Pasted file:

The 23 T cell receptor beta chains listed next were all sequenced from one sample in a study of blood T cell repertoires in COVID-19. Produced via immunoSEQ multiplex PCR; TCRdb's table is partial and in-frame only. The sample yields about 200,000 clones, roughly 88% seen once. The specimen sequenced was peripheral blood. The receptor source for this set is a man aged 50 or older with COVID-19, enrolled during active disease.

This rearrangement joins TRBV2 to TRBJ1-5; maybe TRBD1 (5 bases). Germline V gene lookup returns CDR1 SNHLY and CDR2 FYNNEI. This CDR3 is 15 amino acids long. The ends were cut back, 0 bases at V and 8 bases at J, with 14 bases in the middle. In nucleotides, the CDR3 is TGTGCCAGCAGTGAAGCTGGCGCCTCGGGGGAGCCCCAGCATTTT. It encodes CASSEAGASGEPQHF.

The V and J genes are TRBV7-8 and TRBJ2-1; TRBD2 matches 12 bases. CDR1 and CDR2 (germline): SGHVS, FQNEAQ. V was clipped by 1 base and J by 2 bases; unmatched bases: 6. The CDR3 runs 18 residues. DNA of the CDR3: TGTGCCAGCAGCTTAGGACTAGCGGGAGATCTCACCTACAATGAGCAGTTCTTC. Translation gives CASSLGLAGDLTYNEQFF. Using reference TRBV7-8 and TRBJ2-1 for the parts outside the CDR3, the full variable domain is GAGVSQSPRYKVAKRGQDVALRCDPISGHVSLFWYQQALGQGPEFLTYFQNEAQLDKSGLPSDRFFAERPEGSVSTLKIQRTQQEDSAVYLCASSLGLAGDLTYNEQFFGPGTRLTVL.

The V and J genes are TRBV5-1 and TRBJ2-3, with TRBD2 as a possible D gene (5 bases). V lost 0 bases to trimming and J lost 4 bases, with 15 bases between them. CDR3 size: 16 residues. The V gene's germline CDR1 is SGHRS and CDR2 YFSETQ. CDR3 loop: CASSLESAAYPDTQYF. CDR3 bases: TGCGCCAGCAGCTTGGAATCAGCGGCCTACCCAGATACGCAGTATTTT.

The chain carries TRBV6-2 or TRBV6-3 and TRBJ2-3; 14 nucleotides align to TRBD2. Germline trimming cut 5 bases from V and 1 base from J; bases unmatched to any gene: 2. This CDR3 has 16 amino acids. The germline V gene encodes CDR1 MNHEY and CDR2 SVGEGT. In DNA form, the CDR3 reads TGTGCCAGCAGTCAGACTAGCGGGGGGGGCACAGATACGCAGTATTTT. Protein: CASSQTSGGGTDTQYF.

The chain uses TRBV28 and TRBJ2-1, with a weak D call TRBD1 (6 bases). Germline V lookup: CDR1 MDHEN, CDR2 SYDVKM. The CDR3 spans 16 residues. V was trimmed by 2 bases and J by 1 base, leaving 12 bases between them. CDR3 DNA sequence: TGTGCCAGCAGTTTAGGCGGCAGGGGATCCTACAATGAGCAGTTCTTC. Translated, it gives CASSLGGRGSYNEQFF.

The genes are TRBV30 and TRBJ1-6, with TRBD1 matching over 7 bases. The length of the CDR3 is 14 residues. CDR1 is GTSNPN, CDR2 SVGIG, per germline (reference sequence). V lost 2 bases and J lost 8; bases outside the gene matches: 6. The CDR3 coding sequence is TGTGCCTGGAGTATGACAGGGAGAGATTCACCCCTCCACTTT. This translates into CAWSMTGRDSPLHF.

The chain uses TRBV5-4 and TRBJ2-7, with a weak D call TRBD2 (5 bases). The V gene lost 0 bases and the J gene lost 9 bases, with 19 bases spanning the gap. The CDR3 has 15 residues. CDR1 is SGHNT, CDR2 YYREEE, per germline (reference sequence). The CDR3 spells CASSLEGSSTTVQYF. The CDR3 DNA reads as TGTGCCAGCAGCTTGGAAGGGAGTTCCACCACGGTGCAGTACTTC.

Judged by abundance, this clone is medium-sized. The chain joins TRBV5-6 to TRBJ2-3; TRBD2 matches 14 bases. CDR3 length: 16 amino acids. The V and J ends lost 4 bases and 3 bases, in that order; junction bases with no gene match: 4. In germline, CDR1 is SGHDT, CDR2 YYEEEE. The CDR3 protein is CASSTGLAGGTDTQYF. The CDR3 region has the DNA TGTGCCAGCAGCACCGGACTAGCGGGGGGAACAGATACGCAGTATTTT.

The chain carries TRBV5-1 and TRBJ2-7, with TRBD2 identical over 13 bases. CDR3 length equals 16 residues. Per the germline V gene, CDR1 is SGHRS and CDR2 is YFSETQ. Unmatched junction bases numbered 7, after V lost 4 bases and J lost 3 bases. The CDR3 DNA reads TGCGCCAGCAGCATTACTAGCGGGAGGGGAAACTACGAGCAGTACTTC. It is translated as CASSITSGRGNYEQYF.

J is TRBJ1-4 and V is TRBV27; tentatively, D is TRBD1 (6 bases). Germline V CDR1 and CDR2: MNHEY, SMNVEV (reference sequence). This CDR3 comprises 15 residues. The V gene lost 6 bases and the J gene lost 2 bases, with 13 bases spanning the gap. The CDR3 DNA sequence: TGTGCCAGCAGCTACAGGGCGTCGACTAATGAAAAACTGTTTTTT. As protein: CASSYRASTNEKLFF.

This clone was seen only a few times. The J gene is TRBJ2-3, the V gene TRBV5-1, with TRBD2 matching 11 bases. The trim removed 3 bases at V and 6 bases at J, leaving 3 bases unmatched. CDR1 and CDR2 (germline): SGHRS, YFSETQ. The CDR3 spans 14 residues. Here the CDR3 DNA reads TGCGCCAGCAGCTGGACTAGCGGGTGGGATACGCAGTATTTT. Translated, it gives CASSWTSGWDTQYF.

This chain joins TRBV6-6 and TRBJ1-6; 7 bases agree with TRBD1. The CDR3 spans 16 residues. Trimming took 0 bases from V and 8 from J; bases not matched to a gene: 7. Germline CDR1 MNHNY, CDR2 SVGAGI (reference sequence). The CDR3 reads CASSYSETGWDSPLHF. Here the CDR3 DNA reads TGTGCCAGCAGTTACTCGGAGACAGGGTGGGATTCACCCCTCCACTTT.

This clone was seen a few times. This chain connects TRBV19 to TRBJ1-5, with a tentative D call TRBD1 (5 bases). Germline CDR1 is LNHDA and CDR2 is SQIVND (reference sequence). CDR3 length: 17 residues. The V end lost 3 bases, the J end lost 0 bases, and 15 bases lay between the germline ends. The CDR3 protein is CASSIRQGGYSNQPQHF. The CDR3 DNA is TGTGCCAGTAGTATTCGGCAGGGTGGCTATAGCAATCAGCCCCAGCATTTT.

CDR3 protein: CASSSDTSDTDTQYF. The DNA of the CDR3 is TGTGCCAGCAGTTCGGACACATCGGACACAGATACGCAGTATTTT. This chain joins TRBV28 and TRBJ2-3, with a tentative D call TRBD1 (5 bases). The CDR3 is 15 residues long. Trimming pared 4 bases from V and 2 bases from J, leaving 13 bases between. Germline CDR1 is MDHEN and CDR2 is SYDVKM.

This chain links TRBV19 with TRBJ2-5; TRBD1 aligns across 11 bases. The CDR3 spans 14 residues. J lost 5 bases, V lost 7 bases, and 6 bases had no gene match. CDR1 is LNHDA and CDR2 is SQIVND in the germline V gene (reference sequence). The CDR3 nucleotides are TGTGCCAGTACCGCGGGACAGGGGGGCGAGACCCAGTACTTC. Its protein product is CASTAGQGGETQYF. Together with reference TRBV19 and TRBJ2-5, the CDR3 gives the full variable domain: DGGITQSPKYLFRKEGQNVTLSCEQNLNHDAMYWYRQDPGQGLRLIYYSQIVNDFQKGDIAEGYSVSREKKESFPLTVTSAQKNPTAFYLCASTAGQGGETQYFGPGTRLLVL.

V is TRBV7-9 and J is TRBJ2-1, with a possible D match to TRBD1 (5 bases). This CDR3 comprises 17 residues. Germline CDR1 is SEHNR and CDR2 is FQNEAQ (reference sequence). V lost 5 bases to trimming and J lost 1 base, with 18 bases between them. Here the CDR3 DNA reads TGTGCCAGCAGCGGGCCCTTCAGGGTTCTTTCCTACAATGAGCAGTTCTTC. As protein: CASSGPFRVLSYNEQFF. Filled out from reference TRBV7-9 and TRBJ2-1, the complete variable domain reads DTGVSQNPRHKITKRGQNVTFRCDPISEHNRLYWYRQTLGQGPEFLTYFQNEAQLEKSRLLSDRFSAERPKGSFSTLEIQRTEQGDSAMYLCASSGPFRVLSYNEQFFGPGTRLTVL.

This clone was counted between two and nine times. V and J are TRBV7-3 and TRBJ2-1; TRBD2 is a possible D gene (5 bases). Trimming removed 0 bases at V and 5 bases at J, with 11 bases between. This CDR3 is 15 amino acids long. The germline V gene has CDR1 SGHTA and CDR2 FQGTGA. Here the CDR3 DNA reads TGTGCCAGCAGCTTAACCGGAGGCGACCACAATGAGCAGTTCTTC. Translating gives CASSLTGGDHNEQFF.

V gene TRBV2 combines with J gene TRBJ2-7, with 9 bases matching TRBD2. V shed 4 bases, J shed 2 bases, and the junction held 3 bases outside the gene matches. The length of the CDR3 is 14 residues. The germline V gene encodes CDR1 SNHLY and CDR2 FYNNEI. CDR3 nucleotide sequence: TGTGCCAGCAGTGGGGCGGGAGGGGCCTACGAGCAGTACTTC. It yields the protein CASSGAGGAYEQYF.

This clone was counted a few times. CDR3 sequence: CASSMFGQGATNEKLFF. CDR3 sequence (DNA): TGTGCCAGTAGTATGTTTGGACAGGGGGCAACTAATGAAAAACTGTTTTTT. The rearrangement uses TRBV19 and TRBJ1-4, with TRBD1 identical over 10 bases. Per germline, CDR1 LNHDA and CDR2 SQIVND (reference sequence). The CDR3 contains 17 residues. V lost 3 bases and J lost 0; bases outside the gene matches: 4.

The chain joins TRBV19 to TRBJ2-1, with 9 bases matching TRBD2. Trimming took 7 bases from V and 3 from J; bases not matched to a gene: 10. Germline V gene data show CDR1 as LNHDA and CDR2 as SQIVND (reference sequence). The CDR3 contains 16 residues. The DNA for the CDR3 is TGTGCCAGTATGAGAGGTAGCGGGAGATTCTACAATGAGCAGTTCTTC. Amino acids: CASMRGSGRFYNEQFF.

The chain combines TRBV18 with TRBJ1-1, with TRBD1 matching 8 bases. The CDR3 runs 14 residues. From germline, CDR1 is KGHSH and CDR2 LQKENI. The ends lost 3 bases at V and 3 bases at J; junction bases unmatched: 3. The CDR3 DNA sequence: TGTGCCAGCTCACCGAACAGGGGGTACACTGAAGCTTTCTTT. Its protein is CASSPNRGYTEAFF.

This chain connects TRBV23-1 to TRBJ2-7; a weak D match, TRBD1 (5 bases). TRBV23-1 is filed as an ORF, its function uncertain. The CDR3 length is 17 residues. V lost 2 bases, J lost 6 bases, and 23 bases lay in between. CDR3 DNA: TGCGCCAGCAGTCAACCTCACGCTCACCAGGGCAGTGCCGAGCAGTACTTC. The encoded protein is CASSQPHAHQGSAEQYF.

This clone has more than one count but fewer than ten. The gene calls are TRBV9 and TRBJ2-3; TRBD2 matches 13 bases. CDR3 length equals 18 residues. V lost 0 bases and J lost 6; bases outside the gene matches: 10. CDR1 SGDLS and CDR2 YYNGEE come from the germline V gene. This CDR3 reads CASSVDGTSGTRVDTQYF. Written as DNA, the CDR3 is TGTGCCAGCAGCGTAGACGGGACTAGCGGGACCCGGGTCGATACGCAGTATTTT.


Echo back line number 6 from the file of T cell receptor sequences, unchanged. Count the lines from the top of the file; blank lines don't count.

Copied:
The chain uses TRBV28 and TRBJ2-1, with a weak D call TRBD1 (6 bases). Germline V lookup: CDR1 MDHEN, CDR2 SYDVKM. The CDR3 spans 16 residues. V was trimmed by 2 bases and J by 1 base, leaving 12 bases between them. CDR3 DNA sequence: TGTGCCAGCAGTTTAGGCGGCAGGGGATCCTACAATGAGCAGTTCTTC. Translated, it gives CASSLGGRGSYNEQFF.